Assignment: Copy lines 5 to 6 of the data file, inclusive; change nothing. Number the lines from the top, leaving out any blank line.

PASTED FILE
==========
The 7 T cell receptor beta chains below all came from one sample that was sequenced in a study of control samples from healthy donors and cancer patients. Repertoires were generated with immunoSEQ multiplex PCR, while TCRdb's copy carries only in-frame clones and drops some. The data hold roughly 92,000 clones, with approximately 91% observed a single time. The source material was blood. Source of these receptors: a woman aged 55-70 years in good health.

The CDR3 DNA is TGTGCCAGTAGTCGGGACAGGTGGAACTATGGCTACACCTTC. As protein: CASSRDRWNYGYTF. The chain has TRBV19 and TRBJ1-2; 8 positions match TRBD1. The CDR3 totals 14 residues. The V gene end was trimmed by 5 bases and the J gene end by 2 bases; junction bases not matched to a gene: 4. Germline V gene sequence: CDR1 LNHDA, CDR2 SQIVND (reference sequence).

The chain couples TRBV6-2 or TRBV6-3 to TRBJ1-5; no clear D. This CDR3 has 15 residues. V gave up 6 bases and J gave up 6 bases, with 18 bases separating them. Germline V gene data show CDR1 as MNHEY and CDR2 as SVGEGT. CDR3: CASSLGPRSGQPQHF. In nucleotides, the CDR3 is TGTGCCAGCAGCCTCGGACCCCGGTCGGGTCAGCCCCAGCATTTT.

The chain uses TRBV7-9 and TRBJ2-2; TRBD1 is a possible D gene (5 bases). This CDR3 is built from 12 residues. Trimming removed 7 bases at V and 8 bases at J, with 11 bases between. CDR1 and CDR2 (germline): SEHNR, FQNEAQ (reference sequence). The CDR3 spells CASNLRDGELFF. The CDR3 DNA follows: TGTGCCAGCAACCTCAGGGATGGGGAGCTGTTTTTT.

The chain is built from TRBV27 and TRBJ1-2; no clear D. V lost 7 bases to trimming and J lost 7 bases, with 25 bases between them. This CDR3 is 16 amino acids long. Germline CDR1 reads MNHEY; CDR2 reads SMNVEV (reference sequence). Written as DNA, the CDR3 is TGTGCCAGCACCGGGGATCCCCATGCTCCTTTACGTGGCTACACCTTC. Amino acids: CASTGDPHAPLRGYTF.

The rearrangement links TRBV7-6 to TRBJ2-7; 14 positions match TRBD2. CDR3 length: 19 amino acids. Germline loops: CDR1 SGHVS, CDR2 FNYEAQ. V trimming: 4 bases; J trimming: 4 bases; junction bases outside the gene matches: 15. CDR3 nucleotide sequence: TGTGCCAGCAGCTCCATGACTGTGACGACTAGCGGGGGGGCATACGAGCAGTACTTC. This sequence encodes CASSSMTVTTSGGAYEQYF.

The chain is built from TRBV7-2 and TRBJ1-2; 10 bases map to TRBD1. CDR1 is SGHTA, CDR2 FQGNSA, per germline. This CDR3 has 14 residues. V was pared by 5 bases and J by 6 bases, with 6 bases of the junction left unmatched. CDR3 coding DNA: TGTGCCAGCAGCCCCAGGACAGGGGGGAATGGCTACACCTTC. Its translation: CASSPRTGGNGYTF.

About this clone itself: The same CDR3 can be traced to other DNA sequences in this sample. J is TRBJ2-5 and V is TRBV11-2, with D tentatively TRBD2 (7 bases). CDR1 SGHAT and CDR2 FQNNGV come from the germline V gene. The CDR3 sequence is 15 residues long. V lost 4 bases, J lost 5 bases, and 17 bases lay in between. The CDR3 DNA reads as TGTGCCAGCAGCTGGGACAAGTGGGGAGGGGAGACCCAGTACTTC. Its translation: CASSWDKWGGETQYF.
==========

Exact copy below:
The chain is built from TRBV27 and TRBJ1-2; no clear D. V lost 7 bases to trimming and J lost 7 bases, with 25 bases between them. This CDR3 is 16 amino acids long. Germline CDR1 reads MNHEY; CDR2 reads SMNVEV (reference sequence). Written as DNA, the CDR3 is TGTGCCAGCACCGGGGATCCCCATGCTCCTTTACGTGGCTACACCTTC. Amino acids: CASTGDPHAPLRGYTF.

The rearrangement links TRBV7-6 to TRBJ2-7; 14 positions match TRBD2. CDR3 length: 19 amino acids. Germline loops: CDR1 SGHVS, CDR2 FNYEAQ. V trimming: 4 bases; J trimming: 4 bases; junction bases outside the gene matches: 15. CDR3 nucleotide sequence: TGTGCCAGCAGCTCCATGACTGTGACGACTAGCGGGGGGGCATACGAGCAGTACTTC. This sequence encodes CASSSMTVTTSGGAYEQYF.